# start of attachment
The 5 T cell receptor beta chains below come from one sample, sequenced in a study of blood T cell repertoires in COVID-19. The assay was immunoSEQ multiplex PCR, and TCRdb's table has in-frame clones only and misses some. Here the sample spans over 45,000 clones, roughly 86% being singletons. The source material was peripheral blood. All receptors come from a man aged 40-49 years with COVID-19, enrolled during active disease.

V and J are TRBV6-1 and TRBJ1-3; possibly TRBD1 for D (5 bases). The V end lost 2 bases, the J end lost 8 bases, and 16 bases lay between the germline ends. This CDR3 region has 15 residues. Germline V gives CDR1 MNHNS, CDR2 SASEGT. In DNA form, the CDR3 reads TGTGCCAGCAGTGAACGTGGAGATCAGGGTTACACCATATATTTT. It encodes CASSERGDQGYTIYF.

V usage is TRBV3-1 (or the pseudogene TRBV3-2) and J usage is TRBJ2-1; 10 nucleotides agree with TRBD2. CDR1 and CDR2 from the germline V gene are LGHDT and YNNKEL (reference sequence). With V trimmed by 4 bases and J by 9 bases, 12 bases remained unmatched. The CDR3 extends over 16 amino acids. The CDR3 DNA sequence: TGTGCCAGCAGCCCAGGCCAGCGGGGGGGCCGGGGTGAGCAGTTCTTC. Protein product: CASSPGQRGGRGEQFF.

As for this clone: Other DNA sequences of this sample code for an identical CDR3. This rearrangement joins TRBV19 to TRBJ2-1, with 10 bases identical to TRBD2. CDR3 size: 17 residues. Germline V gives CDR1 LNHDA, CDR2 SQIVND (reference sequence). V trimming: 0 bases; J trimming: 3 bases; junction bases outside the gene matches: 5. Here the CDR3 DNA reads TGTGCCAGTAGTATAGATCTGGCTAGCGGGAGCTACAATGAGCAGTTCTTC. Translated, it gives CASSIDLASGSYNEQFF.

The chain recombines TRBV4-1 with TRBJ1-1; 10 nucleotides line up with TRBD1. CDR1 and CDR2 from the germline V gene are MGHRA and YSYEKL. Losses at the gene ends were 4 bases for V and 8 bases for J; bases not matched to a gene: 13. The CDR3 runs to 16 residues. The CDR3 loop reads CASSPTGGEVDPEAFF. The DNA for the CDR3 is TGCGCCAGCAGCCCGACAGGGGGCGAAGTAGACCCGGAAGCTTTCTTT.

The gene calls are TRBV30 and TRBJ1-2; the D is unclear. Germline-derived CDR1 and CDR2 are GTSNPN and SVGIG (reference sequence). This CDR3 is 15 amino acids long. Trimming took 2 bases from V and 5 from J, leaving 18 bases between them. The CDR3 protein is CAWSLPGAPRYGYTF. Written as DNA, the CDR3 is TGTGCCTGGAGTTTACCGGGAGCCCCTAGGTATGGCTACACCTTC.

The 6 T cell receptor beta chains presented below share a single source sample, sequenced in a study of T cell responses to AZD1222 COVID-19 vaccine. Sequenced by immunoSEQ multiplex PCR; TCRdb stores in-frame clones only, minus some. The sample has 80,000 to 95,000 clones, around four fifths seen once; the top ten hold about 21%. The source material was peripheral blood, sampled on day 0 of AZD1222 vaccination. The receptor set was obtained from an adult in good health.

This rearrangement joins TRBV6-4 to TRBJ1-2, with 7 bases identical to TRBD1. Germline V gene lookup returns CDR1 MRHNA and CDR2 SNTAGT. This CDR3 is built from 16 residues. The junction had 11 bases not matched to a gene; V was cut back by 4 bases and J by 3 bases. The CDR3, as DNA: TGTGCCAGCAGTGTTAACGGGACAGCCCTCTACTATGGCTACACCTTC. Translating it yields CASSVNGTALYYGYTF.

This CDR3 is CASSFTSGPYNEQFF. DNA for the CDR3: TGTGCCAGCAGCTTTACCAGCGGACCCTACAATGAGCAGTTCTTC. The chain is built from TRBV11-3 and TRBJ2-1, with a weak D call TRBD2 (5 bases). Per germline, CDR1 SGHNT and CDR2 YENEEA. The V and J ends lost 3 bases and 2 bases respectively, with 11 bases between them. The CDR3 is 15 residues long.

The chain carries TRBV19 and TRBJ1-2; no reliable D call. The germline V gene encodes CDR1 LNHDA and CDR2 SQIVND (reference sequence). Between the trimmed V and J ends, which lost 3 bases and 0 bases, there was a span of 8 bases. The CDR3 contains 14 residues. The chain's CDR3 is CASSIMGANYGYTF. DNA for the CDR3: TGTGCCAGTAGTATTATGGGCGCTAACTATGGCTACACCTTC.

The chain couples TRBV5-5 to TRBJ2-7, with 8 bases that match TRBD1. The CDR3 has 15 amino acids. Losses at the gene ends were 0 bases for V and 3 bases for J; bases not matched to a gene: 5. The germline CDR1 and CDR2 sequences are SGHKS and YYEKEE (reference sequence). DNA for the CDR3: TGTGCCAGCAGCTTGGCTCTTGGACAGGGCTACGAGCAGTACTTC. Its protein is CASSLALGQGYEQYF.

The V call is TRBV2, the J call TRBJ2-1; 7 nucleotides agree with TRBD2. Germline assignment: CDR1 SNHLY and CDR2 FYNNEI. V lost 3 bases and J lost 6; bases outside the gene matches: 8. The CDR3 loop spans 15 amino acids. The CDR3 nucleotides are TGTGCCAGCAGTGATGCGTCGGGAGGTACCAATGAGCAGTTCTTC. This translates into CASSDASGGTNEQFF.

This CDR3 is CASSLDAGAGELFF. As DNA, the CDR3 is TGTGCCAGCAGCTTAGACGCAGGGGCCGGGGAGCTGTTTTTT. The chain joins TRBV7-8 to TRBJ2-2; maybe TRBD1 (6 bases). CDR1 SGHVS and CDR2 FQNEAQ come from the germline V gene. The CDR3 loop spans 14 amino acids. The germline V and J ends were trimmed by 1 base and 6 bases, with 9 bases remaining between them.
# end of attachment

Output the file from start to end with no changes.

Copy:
The 5 T cell receptor beta chains below come from one sample, sequenced in a study of blood T cell repertoires in COVID-19. The assay was immunoSEQ multiplex PCR, and TCRdb's table has in-frame clones only and misses some. Here the sample spans over 45,000 clones, roughly 86% being singletons. The source material was peripheral blood. All receptors come from a man aged 40-49 years with COVID-19, enrolled during active disease.

V and J are TRBV6-1 and TRBJ1-3; possibly TRBD1 for D (5 bases). The V end lost 2 bases, the J end lost 8 bases, and 16 bases lay between the germline ends. This CDR3 region has 15 residues. Germline V gives CDR1 MNHNS, CDR2 SASEGT. In DNA form, the CDR3 reads TGTGCCAGCAGTGAACGTGGAGATCAGGGTTACACCATATATTTT. It encodes CASSERGDQGYTIYF.

V usage is TRBV3-1 (or the pseudogene TRBV3-2) and J usage is TRBJ2-1; 10 nucleotides agree with TRBD2. CDR1 and CDR2 from the germline V gene are LGHDT and YNNKEL (reference sequence). With V trimmed by 4 bases and J by 9 bases, 12 bases remained unmatched. The CDR3 extends over 16 amino acids. The CDR3 DNA sequence: TGTGCCAGCAGCCCAGGCCAGCGGGGGGGCCGGGGTGAGCAGTTCTTC. Protein product: CASSPGQRGGRGEQFF.

As for this clone: Other DNA sequences of this sample code for an identical CDR3. This rearrangement joins TRBV19 to TRBJ2-1, with 10 bases identical to TRBD2. CDR3 size: 17 residues. Germline V gives CDR1 LNHDA, CDR2 SQIVND (reference sequence). V trimming: 0 bases; J trimming: 3 bases; junction bases outside the gene matches: 5. Here the CDR3 DNA reads TGTGCCAGTAGTATAGATCTGGCTAGCGGGAGCTACAATGAGCAGTTCTTC. Translated, it gives CASSIDLASGSYNEQFF.

The chain recombines TRBV4-1 with TRBJ1-1; 10 nucleotides line up with TRBD1. CDR1 and CDR2 from the germline V gene are MGHRA and YSYEKL. Losses at the gene ends were 4 bases for V and 8 bases for J; bases not matched to a gene: 13. The CDR3 runs to 16 residues. The CDR3 loop reads CASSPTGGEVDPEAFF. The DNA for the CDR3 is TGCGCCAGCAGCCCGACAGGGGGCGAAGTAGACCCGGAAGCTTTCTTT.

The gene calls are TRBV30 and TRBJ1-2; the D is unclear. Germline-derived CDR1 and CDR2 are GTSNPN and SVGIG (reference sequence). This CDR3 is 15 amino acids long. Trimming took 2 bases from V and 5 from J, leaving 18 bases between them. The CDR3 protein is CAWSLPGAPRYGYTF. Written as DNA, the CDR3 is TGTGCCTGGAGTTTACCGGGAGCCCCTAGGTATGGCTACACCTTC.

The 6 T cell receptor beta chains presented below share a single source sample, sequenced in a study of T cell responses to AZD1222 COVID-19 vaccine. Sequenced by immunoSEQ multiplex PCR; TCRdb stores in-frame clones only, minus some. The sample has 80,000 to 95,000 clones, around four fifths seen once; the top ten hold about 21%. The source material was peripheral blood, sampled on day 0 of AZD1222 vaccination. The receptor set was obtained from an adult in good health.

This rearrangement joins TRBV6-4 to TRBJ1-2, with 7 bases identical to TRBD1. Germline V gene lookup returns CDR1 MRHNA and CDR2 SNTAGT. This CDR3 is built from 16 residues. The junction had 11 bases not matched to a gene; V was cut back by 4 bases and J by 3 bases. The CDR3, as DNA: TGTGCCAGCAGTGTTAACGGGACAGCCCTCTACTATGGCTACACCTTC. Translating it yields CASSVNGTALYYGYTF.

This CDR3 is CASSFTSGPYNEQFF. DNA for the CDR3: TGTGCCAGCAGCTTTACCAGCGGACCCTACAATGAGCAGTTCTTC. The chain is built from TRBV11-3 and TRBJ2-1, with a weak D call TRBD2 (5 bases). Per germline, CDR1 SGHNT and CDR2 YENEEA. The V and J ends lost 3 bases and 2 bases respectively, with 11 bases between them. The CDR3 is 15 residues long.

The chain carries TRBV19 and TRBJ1-2; no reliable D call. The germline V gene encodes CDR1 LNHDA and CDR2 SQIVND (reference sequence). Between the trimmed V and J ends, which lost 3 bases and 0 bases, there was a span of 8 bases. The CDR3 contains 14 residues. The chain's CDR3 is CASSIMGANYGYTF. DNA for the CDR3: TGTGCCAGTAGTATTATGGGCGCTAACTATGGCTACACCTTC.

The chain couples TRBV5-5 to TRBJ2-7, with 8 bases that match TRBD1. The CDR3 has 15 amino acids. Losses at the gene ends were 0 bases for V and 3 bases for J; bases not matched to a gene: 5. The germline CDR1 and CDR2 sequences are SGHKS and YYEKEE (reference sequence). DNA for the CDR3: TGTGCCAGCAGCTTGGCTCTTGGACAGGGCTACGAGCAGTACTTC. Its protein is CASSLALGQGYEQYF.

The V call is TRBV2, the J call TRBJ2-1; 7 nucleotides agree with TRBD2. Germline assignment: CDR1 SNHLY and CDR2 FYNNEI. V lost 3 bases and J lost 6; bases outside the gene matches: 8. The CDR3 loop spans 15 amino acids. The CDR3 nucleotides are TGTGCCAGCAGTGATGCGTCGGGAGGTACCAATGAGCAGTTCTTC. This translates into CASSDASGGTNEQFF.

This CDR3 is CASSLDAGAGELFF. As DNA, the CDR3 is TGTGCCAGCAGCTTAGACGCAGGGGCCGGGGAGCTGTTTTTT. The chain joins TRBV7-8 to TRBJ2-2; maybe TRBD1 (6 bases). CDR1 SGHVS and CDR2 FQNEAQ come from the germline V gene. The CDR3 loop spans 14 amino acids. The germline V and J ends were trimmed by 1 base and 6 bases, with 9 bases remaining between them.